Tar-Elenion on the Uruks/Uruk-hai
#41
Quote:Originally posted by Unregistered
If Uruk-hai means all Uruks, it is pointless for the Isengarders to boast "We are the fighting Uruk-hai!" This seems to be there unique identity apart from other Orcs, in the context of the boast.



That assumes that it is a boast to distinguish them from other orcs rather than to distinguish themselves as great orcs and warriors against the human rabble.

Giles
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#42
Sorry I do not feel the energy to get into this at this point.
A couple of nots however:
On "-hai":
The Dru-folk (Druedain) are named 'Oghor-hai' by the Orcs.
UT

On "Uruk":
"Orcs and the Black Speech. Orc is the form of the name that other races had for this foul people as it was in the language of Rohan. In Sindarin it was orch. Related, no doubt, was the word uruk of the Black Speech, though this was applied as a rule only to the great soldier-orcs that at this time issued from Mordor and Isengard."
App. F

On the speech of Shagrat and Gorbag:
"When Sauron arose again, it [Black Speech) became once more the language of Barad-dûr and of the captains of Mordor."
App. F

On the boasts of the Isengarders:
Martin Read once pointed out long ago that the emphasis is "fighting" and not "Uruk-hai".
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#43
Quote:Originally posted by Mike of Quantum Muse
If it does just translate as "folk" then all orcs would be entitled to the Uruk Hai title.

Just as all Elves would be entitled to be called "Penni", but that was nonetheless a tribal name for one group of Avari.

Interesting thought about the association of "Hai" with larger members of a race, though.
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#44
Quote:Originally posted by Giles
...We're told that Higher Up (and how high?) knows quite a lot: whether from Shagrat who certainly hasn't seen any rebel Isengarders coming up the pass and getting by Shelob, only Gorbag's bunch. So it isn't likely that he is giving an order to be on the watch for Isengarders.

It isn't unlikely, either, since they do't know who is wandering about the landscape. Shagrat was not around by the time Sam and Frodo overheard the discussion between the two Orcs -- and, in any event, he didn't know who else was wandering around, either.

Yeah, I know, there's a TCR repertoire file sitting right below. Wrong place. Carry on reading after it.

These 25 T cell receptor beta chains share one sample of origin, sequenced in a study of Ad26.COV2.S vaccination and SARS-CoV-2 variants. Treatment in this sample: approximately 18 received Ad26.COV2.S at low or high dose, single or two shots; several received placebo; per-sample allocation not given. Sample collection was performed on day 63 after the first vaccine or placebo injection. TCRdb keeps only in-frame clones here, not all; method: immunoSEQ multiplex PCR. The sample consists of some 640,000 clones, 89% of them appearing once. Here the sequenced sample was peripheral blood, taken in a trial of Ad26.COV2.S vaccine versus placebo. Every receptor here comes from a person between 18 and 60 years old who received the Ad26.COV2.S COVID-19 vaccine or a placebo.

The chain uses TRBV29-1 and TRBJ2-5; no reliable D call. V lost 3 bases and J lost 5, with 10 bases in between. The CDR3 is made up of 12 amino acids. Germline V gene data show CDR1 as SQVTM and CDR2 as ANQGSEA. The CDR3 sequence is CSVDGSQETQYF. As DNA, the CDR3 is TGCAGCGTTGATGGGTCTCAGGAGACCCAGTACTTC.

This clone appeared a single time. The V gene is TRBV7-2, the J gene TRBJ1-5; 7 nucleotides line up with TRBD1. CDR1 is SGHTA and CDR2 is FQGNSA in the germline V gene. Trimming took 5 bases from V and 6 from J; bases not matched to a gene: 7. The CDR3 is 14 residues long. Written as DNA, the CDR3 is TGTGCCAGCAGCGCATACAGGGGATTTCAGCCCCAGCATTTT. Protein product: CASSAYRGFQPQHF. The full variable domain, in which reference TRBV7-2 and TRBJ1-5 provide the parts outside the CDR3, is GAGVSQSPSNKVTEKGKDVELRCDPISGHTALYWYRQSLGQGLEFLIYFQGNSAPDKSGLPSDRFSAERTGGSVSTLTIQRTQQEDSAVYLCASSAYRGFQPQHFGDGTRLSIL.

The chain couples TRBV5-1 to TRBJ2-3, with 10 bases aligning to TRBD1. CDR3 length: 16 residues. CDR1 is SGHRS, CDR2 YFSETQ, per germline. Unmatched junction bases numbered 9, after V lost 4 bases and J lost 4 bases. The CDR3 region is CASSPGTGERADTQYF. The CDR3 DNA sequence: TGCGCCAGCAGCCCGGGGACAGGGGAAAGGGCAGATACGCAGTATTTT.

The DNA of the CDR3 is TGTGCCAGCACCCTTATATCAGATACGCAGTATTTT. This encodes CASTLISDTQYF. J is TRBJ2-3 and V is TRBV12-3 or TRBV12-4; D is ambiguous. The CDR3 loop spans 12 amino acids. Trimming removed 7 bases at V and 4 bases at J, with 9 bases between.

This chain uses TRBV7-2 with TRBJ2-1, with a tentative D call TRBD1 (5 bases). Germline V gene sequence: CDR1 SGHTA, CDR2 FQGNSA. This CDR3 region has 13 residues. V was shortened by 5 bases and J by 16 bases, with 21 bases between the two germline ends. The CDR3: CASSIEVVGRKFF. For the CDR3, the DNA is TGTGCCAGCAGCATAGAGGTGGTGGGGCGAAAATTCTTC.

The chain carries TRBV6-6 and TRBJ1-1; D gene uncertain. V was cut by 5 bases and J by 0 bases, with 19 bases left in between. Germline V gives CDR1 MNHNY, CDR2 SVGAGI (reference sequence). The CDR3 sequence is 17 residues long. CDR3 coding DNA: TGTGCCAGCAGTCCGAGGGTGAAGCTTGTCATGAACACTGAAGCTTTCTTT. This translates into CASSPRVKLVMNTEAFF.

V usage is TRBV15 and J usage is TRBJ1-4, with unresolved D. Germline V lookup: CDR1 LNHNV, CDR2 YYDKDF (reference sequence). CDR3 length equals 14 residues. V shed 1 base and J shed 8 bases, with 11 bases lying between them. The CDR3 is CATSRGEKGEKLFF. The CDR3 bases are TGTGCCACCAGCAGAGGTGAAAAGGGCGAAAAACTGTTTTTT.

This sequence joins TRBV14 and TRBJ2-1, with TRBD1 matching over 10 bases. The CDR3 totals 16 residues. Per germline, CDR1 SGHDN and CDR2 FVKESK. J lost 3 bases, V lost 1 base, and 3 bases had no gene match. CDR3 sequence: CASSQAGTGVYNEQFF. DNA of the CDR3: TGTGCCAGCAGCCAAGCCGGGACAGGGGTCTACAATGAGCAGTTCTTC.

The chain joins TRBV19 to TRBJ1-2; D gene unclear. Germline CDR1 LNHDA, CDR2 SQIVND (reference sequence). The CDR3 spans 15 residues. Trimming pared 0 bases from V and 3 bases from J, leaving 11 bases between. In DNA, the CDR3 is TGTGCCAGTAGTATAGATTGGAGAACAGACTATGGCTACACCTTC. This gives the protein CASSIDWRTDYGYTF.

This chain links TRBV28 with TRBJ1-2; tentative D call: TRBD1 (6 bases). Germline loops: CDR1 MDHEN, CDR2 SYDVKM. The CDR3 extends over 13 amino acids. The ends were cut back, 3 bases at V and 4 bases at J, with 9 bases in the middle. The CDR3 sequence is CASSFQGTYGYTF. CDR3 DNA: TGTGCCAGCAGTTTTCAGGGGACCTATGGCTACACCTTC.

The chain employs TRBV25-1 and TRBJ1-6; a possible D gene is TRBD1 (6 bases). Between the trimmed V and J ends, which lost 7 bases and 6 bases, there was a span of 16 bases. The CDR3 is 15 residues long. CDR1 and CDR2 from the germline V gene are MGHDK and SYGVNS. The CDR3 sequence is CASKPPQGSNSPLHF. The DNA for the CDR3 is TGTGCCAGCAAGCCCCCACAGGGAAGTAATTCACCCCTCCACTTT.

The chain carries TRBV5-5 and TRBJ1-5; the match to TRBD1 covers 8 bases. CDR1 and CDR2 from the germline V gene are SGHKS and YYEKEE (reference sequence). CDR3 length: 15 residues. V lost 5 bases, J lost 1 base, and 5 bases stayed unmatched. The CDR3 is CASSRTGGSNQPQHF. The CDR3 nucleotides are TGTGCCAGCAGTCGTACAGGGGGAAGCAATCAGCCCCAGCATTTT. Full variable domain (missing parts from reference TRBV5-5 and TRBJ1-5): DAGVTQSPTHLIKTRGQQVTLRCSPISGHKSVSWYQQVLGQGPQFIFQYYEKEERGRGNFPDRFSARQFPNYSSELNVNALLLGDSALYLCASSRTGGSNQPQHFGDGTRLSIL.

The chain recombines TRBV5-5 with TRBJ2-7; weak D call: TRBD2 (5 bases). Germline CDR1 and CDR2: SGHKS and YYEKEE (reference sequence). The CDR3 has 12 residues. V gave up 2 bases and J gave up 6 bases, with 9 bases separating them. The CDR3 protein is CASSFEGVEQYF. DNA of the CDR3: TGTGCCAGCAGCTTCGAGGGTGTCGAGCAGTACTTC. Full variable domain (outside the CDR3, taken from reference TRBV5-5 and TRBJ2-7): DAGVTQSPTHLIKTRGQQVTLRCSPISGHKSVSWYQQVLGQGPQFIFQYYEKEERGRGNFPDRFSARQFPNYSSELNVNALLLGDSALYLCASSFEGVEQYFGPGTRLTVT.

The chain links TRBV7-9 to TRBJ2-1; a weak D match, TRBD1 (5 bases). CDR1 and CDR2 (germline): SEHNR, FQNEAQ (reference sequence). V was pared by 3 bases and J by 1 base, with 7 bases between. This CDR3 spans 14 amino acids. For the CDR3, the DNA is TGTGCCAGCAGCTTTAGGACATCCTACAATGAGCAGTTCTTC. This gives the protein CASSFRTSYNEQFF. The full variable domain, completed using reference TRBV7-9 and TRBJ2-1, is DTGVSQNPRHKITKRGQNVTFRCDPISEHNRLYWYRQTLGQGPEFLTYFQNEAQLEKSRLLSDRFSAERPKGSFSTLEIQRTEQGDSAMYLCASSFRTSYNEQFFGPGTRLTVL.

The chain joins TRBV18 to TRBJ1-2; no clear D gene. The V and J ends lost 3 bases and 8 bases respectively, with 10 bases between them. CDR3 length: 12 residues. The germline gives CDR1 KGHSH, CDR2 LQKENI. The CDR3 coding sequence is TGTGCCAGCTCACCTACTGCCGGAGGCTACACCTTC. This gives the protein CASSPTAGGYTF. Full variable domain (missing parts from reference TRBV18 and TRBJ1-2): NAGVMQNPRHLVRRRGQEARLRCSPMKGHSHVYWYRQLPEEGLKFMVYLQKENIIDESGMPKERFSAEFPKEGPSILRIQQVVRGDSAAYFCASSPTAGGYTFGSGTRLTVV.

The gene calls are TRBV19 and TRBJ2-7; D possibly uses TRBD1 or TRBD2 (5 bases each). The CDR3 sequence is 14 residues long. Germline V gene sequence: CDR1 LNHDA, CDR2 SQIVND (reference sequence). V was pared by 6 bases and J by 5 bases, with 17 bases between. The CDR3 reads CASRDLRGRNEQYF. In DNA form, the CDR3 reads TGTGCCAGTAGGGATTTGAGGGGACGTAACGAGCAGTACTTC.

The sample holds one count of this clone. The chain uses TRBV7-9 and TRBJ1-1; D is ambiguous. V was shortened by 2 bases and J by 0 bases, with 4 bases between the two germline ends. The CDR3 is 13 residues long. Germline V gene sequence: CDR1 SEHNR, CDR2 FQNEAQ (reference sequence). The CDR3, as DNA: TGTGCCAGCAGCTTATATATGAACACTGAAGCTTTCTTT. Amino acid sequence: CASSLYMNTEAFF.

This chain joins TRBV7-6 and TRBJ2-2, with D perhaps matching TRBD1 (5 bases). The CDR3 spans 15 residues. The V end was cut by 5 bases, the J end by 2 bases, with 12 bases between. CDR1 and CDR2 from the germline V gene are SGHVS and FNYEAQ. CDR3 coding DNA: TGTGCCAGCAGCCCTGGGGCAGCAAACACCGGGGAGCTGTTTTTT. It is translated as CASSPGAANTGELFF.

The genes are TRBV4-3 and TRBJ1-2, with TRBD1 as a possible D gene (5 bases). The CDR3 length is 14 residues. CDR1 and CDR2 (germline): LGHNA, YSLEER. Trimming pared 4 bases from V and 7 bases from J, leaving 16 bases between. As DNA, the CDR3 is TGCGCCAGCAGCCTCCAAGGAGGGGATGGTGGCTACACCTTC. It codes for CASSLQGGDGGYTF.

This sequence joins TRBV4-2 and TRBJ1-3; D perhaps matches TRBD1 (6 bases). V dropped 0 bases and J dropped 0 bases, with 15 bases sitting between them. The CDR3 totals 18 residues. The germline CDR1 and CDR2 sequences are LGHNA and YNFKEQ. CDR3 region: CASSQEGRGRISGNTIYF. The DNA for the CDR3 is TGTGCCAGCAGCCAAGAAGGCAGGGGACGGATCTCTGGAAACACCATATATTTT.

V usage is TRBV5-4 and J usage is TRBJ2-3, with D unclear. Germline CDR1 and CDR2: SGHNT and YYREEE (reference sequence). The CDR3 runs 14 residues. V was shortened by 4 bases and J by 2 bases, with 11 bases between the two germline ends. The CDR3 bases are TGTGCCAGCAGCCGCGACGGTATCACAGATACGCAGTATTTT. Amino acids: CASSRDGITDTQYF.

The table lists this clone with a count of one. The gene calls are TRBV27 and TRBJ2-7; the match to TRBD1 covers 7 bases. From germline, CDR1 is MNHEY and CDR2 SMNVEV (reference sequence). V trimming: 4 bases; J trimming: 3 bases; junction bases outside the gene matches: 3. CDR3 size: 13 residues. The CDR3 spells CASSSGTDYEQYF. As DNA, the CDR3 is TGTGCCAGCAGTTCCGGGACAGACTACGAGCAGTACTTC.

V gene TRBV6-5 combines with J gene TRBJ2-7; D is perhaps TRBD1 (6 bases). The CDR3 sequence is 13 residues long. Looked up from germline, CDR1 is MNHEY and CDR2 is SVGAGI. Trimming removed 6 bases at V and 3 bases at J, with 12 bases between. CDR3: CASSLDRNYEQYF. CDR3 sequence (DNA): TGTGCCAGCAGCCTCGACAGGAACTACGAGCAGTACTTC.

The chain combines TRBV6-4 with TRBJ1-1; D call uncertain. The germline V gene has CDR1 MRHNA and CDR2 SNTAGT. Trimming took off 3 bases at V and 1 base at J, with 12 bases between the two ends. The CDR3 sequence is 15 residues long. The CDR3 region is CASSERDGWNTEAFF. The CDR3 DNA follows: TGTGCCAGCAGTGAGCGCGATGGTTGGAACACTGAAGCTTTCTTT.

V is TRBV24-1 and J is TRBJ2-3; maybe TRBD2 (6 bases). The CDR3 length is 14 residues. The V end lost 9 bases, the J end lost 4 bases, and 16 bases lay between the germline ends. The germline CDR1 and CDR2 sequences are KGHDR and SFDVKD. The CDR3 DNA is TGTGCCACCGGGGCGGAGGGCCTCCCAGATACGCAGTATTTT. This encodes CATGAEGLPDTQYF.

So, it still makes no difference whether we're talking about the tracker Orc or whomever told him to go look for something.

Sauron himself didn't know what was going on.

It is therefore erroneous to assume that the Higher Ups had any prejudices against assuming that Uruk-hai might be in the neighborhood. The conversation clearly shows that the Orcs (and their leaders) don't know who or what has made its way into Mordor.


Quote:Not quite. The tracker states that there is bad news, things are not going well, and that they've got number 1. This is the day after the battle.

This was almost a day later and concerned the defeat at the Battle of Pelennor Fields. I was responding to your original remark: "I think we can safely assume that by the 16th of March Sauron and the Nine knew the state of Isengard."

Isengard is a long way off from the Pelennor Fields. The narrative says that some of the Orcs survived and fled back to Mordor. How they could have gotten back to Minas Morgul and passed on the news of the loss so quickly is a bit of a mystery. But I see no reason (based on the text) to assume that a Nazgul plopped down in Cirith Ungol and immediately informed all the Orcs that Isengard had fallen, the Lord of the Nazgul was no more, and, oh, the Uruks from Minas Morgul are now deemed to be rebel Uruk-hai.

Quote:Sure, a haven for orc kind who serve Sauron.

Any port in a storm. Whether rebels would be "killed on the spot" is another matter entirely. I doubt they would be if that could be avoided.